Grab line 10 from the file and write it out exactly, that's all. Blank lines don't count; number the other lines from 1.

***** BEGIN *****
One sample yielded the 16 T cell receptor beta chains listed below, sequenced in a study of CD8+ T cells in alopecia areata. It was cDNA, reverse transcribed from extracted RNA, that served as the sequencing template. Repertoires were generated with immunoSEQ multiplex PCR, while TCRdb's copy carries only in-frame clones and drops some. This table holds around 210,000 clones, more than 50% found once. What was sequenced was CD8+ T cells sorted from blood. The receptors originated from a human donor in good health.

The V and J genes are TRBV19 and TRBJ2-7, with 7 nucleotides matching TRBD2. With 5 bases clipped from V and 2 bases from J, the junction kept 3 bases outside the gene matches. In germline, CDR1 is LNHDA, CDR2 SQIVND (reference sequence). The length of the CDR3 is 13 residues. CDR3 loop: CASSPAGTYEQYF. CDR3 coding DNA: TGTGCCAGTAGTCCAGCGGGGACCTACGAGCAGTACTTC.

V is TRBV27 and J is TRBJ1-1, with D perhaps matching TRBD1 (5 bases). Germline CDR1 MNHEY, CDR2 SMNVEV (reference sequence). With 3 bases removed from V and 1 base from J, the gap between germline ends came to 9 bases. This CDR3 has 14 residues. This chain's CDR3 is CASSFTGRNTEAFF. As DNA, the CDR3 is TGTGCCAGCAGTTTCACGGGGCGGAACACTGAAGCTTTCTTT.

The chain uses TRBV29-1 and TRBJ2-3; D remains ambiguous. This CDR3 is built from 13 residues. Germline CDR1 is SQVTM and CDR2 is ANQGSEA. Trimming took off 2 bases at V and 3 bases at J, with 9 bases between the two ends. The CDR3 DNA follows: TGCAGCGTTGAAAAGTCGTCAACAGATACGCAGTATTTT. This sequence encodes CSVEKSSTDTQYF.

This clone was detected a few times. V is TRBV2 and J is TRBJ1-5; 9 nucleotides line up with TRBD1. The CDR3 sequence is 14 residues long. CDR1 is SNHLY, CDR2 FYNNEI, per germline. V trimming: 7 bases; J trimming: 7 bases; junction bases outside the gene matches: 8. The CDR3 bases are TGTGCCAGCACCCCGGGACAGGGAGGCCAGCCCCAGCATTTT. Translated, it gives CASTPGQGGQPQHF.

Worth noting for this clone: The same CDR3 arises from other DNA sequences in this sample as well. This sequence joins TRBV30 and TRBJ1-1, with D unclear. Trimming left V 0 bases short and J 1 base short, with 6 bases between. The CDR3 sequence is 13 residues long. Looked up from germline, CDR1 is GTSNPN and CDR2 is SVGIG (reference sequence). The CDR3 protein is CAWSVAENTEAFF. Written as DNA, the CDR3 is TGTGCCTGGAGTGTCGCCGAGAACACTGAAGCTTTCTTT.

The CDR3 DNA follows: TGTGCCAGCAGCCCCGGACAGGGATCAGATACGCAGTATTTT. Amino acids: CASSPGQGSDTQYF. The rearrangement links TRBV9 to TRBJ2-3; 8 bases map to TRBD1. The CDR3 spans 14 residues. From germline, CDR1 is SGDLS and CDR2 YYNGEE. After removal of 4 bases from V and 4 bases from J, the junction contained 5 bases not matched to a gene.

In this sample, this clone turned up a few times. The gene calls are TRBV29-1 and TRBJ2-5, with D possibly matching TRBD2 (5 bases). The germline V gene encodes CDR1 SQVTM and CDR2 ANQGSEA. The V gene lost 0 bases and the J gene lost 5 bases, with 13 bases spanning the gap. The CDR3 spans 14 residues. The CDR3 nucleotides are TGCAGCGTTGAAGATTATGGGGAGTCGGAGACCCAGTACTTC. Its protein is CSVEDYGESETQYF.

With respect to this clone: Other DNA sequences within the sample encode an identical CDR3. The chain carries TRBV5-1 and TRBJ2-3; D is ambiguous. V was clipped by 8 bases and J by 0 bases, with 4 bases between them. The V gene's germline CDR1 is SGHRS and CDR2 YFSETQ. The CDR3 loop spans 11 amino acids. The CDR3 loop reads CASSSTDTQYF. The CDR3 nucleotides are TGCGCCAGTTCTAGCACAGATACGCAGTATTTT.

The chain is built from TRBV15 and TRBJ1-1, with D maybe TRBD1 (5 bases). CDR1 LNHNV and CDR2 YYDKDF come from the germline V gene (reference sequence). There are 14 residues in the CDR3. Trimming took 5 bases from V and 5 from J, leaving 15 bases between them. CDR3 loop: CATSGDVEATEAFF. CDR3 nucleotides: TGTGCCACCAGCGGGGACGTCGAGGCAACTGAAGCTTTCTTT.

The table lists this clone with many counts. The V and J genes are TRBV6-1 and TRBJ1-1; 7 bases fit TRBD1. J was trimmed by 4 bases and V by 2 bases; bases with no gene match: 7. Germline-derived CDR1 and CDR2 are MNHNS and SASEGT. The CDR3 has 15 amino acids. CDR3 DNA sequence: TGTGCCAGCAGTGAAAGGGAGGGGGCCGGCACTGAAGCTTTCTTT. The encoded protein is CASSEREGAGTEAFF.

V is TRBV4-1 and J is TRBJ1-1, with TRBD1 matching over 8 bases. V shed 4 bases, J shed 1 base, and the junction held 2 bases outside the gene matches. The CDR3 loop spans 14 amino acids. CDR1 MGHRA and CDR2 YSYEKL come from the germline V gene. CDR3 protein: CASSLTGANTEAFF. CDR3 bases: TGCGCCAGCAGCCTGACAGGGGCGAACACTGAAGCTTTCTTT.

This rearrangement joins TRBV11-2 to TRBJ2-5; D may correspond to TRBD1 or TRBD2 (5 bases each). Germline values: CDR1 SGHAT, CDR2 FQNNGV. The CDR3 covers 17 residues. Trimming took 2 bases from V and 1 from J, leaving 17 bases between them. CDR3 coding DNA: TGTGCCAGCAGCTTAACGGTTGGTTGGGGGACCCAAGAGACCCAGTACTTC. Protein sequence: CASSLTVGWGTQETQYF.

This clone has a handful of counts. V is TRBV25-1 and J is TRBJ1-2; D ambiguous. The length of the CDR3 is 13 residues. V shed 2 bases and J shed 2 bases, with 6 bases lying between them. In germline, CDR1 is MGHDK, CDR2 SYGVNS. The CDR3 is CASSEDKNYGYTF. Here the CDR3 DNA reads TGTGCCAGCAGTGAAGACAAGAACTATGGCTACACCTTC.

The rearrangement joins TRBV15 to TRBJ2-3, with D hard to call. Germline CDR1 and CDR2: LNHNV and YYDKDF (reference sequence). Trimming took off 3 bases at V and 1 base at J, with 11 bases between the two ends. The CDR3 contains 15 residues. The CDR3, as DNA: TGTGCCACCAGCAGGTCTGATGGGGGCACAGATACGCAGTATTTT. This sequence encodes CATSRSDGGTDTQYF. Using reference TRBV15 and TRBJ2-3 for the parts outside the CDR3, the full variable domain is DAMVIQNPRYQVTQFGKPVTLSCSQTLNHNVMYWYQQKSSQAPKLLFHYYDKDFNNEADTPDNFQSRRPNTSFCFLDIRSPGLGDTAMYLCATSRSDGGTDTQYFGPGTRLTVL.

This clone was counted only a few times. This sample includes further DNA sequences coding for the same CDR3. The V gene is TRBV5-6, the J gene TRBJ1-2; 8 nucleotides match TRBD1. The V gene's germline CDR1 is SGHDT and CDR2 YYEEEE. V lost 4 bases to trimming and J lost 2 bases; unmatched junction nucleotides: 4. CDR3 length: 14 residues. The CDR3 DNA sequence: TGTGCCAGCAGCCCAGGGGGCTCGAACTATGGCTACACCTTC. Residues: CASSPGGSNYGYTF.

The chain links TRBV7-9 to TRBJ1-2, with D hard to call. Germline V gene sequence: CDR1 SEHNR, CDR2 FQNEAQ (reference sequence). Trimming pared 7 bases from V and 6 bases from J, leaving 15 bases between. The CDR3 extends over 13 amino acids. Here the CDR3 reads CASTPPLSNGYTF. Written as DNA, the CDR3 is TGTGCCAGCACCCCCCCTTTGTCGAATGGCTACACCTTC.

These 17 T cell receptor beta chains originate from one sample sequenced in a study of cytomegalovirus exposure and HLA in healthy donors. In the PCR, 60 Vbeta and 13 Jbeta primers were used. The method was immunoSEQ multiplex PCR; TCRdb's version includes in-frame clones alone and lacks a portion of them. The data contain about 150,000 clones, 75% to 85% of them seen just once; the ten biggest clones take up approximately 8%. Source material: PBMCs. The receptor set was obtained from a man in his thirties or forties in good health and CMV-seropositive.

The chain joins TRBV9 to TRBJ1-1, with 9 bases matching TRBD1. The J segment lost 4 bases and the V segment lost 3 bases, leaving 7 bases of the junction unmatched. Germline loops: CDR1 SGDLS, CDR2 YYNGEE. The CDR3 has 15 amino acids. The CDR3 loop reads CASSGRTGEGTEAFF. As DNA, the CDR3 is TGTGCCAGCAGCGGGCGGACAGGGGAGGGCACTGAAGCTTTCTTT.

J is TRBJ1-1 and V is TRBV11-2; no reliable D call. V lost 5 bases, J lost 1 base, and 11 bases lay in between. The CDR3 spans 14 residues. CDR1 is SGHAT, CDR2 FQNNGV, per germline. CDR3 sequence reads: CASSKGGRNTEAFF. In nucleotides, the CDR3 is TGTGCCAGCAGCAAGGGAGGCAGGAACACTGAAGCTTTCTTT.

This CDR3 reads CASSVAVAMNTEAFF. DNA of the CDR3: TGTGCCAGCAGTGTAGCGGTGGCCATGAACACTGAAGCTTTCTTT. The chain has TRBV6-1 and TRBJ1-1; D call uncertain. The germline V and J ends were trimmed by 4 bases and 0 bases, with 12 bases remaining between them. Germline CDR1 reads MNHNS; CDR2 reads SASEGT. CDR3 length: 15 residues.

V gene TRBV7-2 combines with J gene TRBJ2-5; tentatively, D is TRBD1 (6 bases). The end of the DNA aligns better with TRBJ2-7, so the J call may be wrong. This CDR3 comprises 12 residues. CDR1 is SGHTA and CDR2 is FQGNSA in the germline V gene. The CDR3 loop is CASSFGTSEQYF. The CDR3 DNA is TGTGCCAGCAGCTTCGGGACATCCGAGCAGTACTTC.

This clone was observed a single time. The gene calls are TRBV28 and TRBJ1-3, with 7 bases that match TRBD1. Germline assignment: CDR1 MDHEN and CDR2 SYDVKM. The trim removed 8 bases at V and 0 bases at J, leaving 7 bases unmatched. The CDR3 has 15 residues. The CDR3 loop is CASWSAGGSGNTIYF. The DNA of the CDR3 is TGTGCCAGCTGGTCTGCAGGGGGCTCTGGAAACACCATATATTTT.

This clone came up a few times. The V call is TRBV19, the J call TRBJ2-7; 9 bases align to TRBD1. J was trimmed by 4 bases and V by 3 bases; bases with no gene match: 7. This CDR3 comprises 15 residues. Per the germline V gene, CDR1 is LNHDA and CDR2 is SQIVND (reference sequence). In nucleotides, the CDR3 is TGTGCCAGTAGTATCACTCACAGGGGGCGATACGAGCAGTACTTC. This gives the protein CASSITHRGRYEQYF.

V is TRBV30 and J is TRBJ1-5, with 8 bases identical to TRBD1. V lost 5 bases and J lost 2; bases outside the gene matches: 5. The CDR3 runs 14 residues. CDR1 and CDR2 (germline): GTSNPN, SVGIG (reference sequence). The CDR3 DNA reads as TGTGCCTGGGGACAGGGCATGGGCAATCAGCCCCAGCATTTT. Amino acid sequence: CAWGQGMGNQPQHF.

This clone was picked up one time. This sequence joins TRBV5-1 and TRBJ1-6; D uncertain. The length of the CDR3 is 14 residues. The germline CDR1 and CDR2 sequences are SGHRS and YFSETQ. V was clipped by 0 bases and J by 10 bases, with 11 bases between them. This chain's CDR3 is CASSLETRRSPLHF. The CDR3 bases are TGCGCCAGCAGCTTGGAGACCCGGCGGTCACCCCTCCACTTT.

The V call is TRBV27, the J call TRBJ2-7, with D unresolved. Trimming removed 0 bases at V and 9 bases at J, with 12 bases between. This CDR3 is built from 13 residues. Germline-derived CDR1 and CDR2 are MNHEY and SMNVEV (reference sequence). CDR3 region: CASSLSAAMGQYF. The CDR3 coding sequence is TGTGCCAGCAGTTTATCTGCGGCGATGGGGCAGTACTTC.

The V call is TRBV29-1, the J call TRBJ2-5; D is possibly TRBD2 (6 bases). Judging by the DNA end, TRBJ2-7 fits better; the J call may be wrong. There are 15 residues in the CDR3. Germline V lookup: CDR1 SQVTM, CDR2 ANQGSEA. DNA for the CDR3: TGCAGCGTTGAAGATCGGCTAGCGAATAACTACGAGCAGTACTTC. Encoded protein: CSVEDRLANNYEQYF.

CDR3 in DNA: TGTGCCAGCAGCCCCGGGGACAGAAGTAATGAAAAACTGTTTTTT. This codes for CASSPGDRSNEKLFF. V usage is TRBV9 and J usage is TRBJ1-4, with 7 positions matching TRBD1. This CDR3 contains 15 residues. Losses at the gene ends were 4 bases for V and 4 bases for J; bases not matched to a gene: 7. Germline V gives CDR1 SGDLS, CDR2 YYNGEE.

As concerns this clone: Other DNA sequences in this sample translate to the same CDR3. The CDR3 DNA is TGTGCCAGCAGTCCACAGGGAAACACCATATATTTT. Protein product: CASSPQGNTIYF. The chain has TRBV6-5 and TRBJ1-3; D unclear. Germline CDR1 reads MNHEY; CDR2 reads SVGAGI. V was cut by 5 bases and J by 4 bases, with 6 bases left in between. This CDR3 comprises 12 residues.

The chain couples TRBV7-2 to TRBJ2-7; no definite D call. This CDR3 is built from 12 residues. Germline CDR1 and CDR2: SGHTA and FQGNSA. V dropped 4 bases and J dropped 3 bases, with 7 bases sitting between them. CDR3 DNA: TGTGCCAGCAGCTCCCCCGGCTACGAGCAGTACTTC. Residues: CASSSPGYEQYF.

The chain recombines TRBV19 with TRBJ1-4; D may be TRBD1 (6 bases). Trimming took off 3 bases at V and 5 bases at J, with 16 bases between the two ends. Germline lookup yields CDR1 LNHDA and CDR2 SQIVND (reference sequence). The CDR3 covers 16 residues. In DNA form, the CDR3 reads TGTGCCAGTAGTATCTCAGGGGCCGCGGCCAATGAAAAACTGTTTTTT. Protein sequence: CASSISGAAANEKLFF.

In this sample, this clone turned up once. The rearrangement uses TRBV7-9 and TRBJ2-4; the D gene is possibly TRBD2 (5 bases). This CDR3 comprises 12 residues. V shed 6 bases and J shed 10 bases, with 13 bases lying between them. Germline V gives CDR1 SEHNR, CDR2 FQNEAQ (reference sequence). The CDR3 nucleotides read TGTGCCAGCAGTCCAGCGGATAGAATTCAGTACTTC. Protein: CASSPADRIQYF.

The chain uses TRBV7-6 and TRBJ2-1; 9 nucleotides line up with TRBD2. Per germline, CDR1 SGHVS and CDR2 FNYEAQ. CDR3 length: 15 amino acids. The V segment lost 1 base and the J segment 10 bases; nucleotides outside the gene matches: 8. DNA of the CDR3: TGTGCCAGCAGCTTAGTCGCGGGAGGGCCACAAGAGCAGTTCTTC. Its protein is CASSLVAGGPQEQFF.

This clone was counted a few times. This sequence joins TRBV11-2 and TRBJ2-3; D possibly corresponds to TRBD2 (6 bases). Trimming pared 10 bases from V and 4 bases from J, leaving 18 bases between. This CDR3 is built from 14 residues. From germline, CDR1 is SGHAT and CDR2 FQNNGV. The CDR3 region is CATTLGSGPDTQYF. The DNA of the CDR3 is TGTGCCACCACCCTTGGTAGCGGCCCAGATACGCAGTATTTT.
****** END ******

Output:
The chain is built from TRBV15 and TRBJ1-1, with D maybe TRBD1 (5 bases). CDR1 LNHNV and CDR2 YYDKDF come from the germline V gene (reference sequence). There are 14 residues in the CDR3. Trimming took 5 bases from V and 5 from J, leaving 15 bases between them. CDR3 loop: CATSGDVEATEAFF. CDR3 nucleotides: TGTGCCACCAGCGGGGACGTCGAGGCAACTGAAGCTTTCTTT.